The Murderer Lives at 21 Review

It might actually be more interesting to read a dissenting view of Henri-Georges Clouzot's The Murderer Lives at 21 (L'Assassin habite au 21) rather than a glowing recommendation. If so, I'm of no help because the picture delighted me completely. I was smitten and sad to see it end, compelled throughout the too-short running time. I only speculate on the possible merits of a negative view because I can't imagine what complaints any fair and observant reviewer might glean from the feature. To be honest, even if I hadn't seen the movie, I'd still ignore the warnings when they concerned a forties French whodunnit guided by H.G. Clouzot. After Diabolique and The Wages of Fear and Le Corbeau and even Quai des orfevres, the director sometimes compared to Hitchcock would be (internet) review-proof in my mind. And that's why I immediately sought out his debut feature once it hit the Criterion Collection's Hulu channel and, again, when it took up residence in the Masters of Cinema series.

What I especially like about The Murderer Lives at 21 is its classic ability to, firstly, establish a compelling crime and then tease us until pretty much the very end with exactly who is responsible for committing said transgressions. In the meantime we have a quirkily interesting, Thin Man-esque protagonist detective and his girlfriend, who also has a strange curiosity for the case. Clouzot picked up with his debut essentially where he'd left off in that the characters of the detective Wens (played by Pierre Fresnay) and his showbiz-sniffing gal Mila Malou (Suzy Delair) had figured prominently in a picture he'd adapted just before called The Last of the Six (Le Dernier des six). The original author of the books which Clouzot adapted into these films (the first of which was directed by Georges Lacombe) supposedly didn't care for the screen versions, and I can't speak to the merits of The Last of the Six. Still, the follow-up would seem to do most everything one could hope for in marrying suspense with occasional and more light-hearted comedy.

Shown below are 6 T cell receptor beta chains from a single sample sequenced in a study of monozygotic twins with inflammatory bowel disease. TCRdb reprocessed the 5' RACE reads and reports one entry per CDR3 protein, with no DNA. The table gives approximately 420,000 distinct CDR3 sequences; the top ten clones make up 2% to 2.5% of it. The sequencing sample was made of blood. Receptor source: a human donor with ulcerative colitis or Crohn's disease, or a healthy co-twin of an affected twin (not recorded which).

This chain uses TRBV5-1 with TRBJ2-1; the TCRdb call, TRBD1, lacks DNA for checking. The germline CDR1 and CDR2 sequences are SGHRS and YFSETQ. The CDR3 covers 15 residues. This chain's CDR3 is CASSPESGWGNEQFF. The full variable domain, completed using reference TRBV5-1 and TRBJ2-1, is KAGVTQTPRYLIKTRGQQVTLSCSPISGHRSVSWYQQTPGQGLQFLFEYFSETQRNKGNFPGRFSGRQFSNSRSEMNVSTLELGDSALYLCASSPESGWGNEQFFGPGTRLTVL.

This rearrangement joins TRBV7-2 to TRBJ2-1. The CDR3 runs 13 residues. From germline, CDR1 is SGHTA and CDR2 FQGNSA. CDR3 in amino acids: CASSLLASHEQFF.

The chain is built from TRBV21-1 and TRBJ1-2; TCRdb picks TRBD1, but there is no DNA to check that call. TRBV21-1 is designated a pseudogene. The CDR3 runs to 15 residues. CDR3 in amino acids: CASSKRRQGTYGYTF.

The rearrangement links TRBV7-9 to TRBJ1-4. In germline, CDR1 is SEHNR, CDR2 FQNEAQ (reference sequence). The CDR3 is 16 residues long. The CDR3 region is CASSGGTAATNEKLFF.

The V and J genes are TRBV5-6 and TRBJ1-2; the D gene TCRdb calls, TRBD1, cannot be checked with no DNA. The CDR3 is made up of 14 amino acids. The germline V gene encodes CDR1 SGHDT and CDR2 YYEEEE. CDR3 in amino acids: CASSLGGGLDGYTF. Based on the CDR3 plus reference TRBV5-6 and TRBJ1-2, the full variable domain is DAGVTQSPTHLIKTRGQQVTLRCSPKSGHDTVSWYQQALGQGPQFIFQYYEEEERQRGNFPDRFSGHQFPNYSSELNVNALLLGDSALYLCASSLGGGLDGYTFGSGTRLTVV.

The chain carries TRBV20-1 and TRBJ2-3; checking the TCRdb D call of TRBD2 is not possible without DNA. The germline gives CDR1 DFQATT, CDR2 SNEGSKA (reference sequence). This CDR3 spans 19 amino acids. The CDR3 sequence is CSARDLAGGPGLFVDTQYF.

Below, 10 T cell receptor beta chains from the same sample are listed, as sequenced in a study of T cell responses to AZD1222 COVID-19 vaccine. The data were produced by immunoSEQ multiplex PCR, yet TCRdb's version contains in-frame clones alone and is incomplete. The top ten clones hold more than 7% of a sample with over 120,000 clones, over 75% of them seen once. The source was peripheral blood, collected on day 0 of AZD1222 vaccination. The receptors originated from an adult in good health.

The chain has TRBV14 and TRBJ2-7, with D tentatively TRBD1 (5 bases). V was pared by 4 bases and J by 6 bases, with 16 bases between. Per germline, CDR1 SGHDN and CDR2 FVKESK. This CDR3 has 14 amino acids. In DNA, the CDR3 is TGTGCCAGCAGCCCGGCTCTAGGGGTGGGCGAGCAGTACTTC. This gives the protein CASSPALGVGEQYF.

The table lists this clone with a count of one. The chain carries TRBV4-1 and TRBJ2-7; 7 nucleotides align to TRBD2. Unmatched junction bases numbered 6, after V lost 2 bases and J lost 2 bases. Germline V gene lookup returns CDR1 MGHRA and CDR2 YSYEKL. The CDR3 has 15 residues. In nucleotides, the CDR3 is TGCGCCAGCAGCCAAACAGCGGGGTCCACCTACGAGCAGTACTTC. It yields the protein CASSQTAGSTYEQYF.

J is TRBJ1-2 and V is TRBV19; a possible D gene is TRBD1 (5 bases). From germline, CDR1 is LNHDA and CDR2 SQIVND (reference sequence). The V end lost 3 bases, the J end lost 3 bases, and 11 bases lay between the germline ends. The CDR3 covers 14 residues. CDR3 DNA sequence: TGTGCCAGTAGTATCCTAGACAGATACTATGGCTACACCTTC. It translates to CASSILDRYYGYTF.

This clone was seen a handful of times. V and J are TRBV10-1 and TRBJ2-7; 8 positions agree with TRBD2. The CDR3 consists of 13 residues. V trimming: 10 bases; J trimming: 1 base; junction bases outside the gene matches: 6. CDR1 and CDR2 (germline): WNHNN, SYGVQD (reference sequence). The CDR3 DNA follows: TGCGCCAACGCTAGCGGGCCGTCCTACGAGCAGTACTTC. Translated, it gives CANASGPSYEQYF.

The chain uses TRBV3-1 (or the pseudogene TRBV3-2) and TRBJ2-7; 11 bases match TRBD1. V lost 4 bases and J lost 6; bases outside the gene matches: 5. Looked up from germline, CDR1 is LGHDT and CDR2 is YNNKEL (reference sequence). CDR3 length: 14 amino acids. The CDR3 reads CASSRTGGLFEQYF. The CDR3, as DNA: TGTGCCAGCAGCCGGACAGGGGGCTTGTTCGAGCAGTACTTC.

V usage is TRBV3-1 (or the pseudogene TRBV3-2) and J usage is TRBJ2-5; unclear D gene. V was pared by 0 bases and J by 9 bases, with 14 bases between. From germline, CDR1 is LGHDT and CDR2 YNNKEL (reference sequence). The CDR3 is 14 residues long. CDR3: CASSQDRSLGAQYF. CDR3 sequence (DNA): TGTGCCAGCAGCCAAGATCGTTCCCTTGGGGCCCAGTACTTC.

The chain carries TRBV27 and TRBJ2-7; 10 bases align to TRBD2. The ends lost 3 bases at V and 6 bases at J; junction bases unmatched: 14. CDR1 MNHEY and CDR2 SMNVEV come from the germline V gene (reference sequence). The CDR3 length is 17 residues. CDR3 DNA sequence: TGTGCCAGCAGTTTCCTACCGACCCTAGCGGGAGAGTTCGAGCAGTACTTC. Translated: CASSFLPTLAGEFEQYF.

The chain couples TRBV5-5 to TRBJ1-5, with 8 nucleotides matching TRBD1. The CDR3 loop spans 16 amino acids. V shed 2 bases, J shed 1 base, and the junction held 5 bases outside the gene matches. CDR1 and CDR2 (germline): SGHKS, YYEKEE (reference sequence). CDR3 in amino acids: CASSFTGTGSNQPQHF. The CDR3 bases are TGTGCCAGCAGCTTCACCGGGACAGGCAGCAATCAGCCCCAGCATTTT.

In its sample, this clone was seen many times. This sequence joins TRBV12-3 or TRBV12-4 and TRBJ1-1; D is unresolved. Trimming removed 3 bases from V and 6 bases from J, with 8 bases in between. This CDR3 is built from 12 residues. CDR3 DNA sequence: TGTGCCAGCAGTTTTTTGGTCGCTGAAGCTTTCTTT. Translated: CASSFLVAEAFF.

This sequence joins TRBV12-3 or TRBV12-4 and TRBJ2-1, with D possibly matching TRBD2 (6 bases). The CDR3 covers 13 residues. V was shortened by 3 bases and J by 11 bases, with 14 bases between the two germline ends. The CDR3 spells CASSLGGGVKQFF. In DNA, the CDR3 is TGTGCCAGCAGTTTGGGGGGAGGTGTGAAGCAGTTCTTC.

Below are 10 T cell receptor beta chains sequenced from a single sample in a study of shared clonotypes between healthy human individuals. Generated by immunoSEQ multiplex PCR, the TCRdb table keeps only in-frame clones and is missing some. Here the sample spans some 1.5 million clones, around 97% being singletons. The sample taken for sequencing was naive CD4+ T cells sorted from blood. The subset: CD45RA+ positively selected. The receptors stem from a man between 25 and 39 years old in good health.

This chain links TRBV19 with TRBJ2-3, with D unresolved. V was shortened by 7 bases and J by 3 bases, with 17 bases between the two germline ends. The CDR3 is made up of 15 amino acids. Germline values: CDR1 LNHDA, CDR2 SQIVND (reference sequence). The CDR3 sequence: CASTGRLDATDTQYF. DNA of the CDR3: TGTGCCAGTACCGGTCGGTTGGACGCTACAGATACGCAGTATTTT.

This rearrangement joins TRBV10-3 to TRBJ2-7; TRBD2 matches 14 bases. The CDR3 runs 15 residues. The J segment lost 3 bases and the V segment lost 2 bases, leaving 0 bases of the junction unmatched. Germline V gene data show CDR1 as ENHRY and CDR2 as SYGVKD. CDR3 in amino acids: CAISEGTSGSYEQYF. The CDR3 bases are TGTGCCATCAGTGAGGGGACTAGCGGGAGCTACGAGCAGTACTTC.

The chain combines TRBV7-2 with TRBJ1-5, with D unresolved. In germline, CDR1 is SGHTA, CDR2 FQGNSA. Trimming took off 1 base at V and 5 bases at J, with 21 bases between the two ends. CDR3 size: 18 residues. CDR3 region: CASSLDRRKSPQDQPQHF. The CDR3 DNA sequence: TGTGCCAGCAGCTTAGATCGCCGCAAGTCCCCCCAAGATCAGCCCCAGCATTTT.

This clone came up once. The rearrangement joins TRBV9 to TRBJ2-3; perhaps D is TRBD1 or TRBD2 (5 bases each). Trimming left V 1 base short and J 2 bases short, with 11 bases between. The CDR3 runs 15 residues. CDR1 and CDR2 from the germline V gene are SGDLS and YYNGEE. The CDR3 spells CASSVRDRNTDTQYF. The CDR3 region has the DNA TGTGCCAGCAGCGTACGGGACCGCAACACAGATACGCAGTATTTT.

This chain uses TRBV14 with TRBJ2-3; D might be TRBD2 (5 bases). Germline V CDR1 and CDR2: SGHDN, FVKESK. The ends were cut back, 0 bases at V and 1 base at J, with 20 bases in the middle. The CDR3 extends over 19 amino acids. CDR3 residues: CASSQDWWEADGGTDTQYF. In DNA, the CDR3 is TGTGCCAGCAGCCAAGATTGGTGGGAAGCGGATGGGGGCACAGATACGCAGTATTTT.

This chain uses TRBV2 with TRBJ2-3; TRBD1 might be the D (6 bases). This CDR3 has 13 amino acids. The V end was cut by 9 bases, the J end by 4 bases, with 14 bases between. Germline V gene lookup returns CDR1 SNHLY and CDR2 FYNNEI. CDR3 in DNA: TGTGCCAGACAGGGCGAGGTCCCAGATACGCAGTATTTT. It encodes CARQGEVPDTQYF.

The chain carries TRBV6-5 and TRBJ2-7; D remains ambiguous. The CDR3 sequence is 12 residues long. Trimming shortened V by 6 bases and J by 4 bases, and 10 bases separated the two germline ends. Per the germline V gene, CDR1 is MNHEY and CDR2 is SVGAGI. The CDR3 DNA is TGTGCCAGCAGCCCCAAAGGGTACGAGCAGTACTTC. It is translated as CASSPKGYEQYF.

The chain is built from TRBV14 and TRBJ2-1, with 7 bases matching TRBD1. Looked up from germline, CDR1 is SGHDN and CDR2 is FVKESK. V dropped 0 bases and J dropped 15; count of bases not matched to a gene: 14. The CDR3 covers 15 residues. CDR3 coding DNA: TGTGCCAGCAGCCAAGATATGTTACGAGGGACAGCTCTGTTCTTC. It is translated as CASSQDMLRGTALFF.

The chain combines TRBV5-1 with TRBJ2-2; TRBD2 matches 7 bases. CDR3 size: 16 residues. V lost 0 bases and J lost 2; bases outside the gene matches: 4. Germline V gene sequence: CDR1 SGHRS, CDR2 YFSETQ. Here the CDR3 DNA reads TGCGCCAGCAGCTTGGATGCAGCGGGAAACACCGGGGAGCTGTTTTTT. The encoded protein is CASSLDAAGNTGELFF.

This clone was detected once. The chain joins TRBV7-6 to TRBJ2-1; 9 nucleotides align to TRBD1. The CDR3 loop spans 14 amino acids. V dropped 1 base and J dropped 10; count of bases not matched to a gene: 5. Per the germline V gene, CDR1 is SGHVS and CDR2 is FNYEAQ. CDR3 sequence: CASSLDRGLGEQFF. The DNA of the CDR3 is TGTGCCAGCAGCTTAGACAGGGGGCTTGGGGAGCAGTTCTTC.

The primary point of concern is the frequent murders in Paris by someone leaving behind a calling card inscribed "Monsieur Durand" and the police's subsequent inability to catch this apparent serial killer. Pressure building, it's Wens who takes action when a tip comes in that the murderer's cards were found at a boarding house located on 21, rue Junot. He quickly moves in, posing as a priest. There he finds a real cast of characters, almost any of whom could be the killer. These include the blind ex-boxer and his supposed caretaker, a self-professed magician buried in oddities, and a military man with a questionable past. He also soon finds his own girlfriend living there, hot on the case herself after reading a letter from Wens that was intended to be opened only in the event of his death.

What the viewer gets out of all this is a rather eccentric but delightful introduction to a rogues' gallery of potential suspects and non-innocents. There's the constant, competing idea as to exactly which one of these potentials is Monsieur Durand. To Clouzot's credit he actively propels it all forward. Most everyone seems like a candidate yet none enough to be the inevitable choice. And that's an important part of what I love about the picture. Simply being able to vicariously investigate the case from the point of view of one's couch is a rare gift. Clouzot makes it look easy but that hardly means it is. The very lightness on display takes a great deal of skill to make happen. As usual, Clouzot was up to the task and, if anything, one of the more surprising aspects of the picture in relation to his later filmography is the relative lack of cynicism or nastiness. To be sure, it's still adult in tone, especially considering the time period, with an early, throwaway exchange retaining a bit of shock when a recent lottery winner asks a woman if she wants to be his nanny. As the woman at the bar sticks out her chest and says, "I've got what it takes," the man responds with "sorry I've already been weaned." Soon enough we see a thrilling murder from the perspective of the victim.